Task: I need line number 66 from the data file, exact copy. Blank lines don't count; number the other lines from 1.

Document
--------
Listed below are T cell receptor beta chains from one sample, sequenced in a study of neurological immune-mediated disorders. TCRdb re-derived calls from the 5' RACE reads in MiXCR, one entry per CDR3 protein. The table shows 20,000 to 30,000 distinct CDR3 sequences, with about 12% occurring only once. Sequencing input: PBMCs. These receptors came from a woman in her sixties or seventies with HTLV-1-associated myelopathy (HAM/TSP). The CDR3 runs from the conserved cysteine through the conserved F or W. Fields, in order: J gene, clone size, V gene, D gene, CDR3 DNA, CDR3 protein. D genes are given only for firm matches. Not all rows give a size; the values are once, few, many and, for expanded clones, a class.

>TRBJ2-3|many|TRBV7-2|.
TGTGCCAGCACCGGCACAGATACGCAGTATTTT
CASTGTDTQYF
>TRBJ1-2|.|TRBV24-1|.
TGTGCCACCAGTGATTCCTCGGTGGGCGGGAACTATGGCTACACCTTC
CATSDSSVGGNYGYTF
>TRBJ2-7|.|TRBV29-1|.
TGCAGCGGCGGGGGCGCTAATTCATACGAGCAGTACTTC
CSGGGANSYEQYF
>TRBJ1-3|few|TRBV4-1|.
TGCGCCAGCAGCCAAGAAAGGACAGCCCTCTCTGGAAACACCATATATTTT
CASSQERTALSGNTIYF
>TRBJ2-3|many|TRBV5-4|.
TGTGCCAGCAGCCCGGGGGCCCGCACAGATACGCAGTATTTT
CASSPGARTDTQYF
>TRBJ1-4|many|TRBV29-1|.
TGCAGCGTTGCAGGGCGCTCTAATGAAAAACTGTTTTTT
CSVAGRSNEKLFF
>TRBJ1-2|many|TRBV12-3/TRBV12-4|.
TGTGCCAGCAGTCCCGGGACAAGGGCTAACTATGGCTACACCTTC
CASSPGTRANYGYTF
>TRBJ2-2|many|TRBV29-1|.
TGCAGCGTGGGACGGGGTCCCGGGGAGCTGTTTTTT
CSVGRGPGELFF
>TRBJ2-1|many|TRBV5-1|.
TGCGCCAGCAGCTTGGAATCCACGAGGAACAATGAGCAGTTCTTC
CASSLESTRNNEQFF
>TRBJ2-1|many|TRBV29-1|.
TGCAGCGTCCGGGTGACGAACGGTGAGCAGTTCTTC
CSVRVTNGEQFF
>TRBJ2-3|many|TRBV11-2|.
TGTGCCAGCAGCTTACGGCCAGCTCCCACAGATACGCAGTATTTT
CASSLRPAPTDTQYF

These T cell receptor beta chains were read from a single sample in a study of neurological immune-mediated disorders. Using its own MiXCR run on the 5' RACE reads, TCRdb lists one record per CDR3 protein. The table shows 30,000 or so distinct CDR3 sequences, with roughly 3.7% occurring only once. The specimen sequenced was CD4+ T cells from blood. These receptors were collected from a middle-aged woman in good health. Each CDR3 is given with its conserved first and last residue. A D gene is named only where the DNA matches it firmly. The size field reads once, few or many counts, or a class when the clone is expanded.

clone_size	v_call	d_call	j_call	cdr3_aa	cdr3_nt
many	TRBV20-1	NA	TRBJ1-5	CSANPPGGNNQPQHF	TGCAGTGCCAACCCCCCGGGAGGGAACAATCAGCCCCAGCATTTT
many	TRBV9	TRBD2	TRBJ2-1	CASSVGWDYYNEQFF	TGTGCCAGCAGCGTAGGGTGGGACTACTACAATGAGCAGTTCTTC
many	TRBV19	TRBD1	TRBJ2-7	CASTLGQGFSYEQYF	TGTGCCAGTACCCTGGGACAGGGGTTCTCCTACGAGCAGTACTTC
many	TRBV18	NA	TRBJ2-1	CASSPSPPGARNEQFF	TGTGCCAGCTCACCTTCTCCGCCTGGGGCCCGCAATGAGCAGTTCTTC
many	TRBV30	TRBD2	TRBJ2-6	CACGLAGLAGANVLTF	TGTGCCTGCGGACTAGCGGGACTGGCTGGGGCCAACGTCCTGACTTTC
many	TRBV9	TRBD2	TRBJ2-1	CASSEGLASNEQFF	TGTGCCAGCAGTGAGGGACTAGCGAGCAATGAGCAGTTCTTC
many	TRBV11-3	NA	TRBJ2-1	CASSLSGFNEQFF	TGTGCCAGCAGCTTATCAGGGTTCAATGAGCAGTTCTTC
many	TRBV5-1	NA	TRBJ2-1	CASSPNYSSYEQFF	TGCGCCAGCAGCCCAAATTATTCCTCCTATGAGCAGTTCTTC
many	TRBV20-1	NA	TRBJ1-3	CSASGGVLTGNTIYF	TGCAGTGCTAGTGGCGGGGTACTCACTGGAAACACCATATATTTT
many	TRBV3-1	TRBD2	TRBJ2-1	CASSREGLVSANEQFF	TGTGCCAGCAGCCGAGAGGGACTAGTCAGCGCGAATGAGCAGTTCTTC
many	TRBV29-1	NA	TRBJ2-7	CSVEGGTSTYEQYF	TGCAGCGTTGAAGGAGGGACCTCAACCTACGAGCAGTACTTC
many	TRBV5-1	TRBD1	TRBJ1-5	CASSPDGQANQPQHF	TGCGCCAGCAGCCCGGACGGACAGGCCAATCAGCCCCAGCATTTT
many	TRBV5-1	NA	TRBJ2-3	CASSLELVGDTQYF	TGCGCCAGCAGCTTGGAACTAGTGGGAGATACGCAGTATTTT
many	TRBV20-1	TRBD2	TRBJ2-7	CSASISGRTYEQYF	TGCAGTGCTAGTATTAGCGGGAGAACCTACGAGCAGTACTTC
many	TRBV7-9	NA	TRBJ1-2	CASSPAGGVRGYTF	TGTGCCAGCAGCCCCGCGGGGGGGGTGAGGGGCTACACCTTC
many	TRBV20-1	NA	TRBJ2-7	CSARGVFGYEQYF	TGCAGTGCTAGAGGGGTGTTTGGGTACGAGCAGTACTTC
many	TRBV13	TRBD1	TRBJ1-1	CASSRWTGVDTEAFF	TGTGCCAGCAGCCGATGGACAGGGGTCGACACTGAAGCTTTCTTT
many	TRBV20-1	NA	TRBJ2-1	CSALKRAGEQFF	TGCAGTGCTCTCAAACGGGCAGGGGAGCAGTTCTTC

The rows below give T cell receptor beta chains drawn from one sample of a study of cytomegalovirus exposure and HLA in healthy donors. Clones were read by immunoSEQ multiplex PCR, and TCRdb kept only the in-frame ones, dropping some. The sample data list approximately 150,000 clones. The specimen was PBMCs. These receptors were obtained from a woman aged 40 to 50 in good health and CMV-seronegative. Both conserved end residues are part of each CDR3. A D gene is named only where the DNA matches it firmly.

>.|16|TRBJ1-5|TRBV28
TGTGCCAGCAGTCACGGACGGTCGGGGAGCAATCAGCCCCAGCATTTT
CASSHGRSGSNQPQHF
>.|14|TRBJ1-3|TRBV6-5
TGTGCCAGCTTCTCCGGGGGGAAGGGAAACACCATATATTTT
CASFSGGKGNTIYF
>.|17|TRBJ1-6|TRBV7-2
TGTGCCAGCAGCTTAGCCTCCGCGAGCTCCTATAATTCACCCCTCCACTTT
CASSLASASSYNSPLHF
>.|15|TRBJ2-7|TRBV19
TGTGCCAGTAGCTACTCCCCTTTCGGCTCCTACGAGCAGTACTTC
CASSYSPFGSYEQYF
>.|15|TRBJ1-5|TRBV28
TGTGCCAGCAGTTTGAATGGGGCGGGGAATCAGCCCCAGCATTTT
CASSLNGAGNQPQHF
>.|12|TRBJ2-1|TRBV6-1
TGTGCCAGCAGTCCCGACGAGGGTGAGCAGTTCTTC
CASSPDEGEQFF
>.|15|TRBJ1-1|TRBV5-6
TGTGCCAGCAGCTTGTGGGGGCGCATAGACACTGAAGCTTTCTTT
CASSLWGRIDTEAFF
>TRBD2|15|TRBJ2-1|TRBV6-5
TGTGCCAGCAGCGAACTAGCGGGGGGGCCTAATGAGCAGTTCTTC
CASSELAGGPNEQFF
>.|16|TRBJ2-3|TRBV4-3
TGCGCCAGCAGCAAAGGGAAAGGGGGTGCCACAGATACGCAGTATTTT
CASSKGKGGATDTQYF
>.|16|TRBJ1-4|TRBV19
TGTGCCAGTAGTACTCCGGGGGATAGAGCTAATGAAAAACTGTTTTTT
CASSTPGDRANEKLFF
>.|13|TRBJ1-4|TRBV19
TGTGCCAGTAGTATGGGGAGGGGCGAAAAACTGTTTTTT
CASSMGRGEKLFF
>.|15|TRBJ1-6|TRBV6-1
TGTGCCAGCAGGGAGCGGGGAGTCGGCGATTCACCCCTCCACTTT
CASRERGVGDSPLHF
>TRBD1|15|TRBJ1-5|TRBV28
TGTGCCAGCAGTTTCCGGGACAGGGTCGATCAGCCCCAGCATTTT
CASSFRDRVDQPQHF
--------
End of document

TGTGCCAGTAGCTACTCCCCTTTCGGCTCCTACGAGCAGTACTTC